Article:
Researchers have discovered a monoclonal antibody that is effective against "Avian" H5N1, seasonal H1N1 and the 2009 "Swine" H1N1 influenza. Scientists at Sea Lane Biotechnologies, LLC, in collaboration with Mt. Sinai School of Medicine, St. Jude Research Hospital and the Scripps Research Institute, have shown that this antibody potently prevents and treats the Swine H1N1 influenza in mouse models of the disease.
Results are published July 8 in the open-access journal PLoS Pathogens.
Previous work on this antibody, A06, demonstrated "first in class" activity against the evolutionarily distant Avian H5N1 and seasonal H1N1 influenzas. The authors believe that the antibody targets a conserved region of the viral coat protein, hemagluttinin, accounting for the extended breadth of activity against multiple, genetically distinct strains.
In this study, the authors isolated A06 from a combinatorial library derived from a survivor of highly pathogenic H5N1 infection. They demonstrate that the antibody is effective against 2009 pandemic influenza in a cell culture assay and also in mouse models of disease when given before and after lethal influenza infection.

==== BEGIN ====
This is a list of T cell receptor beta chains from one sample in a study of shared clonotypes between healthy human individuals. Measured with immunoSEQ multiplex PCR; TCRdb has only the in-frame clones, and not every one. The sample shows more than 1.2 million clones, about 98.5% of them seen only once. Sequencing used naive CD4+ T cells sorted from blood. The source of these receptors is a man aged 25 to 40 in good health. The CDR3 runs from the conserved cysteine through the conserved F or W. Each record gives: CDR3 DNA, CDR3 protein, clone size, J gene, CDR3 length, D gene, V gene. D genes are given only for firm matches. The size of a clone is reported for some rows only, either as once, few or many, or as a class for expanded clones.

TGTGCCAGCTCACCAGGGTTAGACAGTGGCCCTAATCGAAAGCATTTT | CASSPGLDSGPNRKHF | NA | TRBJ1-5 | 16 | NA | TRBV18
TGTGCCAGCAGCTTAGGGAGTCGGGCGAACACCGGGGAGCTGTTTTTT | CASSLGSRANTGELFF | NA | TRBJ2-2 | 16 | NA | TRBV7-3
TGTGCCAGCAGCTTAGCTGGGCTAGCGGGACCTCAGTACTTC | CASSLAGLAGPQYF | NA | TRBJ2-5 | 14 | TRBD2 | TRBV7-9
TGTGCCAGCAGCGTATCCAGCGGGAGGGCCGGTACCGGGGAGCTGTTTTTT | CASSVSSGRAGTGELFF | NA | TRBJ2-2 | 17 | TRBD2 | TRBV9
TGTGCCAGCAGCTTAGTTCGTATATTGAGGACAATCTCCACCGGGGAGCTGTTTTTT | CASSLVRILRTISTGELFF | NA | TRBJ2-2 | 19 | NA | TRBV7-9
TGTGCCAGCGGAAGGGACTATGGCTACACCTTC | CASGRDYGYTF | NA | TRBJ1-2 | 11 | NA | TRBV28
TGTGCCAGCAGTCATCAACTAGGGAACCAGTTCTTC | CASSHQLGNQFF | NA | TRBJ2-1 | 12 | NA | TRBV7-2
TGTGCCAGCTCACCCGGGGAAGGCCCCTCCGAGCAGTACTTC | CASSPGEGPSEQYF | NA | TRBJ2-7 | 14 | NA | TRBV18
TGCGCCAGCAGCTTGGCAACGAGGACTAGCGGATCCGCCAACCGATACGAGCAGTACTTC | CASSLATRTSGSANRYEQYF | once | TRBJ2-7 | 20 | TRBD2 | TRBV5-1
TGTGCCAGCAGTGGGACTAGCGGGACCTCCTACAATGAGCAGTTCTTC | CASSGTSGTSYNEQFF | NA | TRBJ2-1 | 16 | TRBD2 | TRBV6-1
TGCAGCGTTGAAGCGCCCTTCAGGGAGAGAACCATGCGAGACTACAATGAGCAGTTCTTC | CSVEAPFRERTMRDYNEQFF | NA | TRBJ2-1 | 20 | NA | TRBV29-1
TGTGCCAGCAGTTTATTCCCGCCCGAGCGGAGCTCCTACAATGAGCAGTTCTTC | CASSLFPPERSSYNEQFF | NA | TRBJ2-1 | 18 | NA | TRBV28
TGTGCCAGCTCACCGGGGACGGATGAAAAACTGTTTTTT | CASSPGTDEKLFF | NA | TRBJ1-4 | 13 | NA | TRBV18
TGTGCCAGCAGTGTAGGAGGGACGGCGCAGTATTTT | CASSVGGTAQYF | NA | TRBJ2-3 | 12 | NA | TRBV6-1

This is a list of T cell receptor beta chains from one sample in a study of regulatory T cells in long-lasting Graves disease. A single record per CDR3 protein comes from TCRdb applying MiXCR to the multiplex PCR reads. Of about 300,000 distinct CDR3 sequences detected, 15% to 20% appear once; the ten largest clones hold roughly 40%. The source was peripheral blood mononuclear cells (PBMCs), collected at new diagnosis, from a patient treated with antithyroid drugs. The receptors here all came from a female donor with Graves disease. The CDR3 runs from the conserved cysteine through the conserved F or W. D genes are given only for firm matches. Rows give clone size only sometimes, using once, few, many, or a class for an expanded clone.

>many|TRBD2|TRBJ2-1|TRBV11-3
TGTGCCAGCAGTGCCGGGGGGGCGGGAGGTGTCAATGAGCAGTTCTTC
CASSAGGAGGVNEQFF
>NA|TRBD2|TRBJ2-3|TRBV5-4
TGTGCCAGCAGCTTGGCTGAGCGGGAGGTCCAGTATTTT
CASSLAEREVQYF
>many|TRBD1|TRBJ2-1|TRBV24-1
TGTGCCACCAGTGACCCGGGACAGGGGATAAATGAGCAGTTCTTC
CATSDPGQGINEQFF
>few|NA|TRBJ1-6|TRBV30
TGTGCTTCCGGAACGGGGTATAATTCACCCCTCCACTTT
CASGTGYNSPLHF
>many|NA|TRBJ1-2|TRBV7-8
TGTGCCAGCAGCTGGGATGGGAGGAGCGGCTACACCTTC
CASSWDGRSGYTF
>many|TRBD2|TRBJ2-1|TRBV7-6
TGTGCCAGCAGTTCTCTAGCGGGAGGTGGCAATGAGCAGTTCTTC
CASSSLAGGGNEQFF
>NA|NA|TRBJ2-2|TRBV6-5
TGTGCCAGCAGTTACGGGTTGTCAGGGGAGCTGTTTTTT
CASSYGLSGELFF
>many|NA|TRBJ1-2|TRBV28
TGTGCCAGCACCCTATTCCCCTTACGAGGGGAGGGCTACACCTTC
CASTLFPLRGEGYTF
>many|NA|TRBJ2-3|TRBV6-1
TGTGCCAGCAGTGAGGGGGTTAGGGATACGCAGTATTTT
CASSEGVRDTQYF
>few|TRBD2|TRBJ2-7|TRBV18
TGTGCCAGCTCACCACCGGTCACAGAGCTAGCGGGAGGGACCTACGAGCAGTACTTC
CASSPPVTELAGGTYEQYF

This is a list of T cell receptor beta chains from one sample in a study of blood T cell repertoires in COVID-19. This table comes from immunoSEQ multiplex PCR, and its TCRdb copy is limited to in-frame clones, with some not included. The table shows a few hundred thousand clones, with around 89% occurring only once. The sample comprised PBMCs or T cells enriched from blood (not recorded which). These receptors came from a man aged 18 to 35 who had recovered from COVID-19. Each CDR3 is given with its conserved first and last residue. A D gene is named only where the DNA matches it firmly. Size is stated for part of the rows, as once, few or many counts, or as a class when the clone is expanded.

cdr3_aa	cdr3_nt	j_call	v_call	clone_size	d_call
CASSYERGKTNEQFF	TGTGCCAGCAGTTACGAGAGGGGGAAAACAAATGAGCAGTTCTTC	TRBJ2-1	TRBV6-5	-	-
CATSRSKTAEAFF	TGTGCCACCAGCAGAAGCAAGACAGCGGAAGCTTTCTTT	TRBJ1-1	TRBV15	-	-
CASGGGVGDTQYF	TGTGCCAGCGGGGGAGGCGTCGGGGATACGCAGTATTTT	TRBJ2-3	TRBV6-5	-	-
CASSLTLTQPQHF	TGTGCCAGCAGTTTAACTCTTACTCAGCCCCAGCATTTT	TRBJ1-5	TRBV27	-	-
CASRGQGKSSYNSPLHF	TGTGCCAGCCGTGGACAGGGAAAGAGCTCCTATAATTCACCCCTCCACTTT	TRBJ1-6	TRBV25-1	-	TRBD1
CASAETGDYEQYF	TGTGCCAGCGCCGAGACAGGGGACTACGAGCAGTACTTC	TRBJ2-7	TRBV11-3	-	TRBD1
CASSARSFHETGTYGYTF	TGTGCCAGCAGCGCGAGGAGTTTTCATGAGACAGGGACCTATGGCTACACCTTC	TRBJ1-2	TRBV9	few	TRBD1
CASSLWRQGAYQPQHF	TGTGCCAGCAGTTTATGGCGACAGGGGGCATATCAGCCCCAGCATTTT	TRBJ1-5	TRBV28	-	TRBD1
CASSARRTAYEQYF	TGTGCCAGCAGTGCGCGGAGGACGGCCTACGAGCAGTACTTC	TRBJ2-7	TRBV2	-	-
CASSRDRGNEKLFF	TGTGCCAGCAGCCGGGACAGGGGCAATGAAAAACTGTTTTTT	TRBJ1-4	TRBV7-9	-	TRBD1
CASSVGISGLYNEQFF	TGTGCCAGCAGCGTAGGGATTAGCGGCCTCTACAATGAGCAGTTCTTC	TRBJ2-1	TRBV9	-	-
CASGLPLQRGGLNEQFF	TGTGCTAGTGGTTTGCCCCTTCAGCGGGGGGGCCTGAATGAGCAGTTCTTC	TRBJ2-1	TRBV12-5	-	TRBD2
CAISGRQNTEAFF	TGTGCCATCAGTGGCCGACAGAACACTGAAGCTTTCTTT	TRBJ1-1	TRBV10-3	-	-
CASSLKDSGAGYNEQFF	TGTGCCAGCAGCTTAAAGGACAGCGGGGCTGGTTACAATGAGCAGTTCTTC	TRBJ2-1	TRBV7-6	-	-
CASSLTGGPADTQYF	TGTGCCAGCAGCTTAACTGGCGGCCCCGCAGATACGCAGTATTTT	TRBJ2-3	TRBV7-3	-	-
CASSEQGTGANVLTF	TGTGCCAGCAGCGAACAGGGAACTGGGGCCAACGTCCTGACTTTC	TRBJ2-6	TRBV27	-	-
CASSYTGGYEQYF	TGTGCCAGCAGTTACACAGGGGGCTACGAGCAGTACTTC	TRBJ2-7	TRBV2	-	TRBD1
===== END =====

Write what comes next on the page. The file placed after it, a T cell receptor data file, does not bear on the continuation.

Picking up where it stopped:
In late 2009, the WHO declared the first influenza pandemic in 40 years due to the 2009 "Swine" H1N1 influenza virus which swept the globe. Fortunately, the Swine influenza proved to be mild. The pandemic did, however, point out the weaknesses in the current treatment options available to stop a more virulent pandemic. Vaccines take months to prepare and many strains of influenza are already resistant to small molecule treatments like Tamiflu. Antibodies, like A06, could provide a significant line of defense against a more serious pandemic threat and contribute to efforts to create a universal vaccine.
This study demonstrates the therapeutic potential of monoclonal antibodies to protect and treat influenza. While the study was limited to mice, the activity is reflective of the potential benefit to humans. Anti-influenza antibody therapeutics could help to fill the current gap in the existing arsenal of treatments against influenza and could, one day, help to contain a deadly pandemic, according to the authors.
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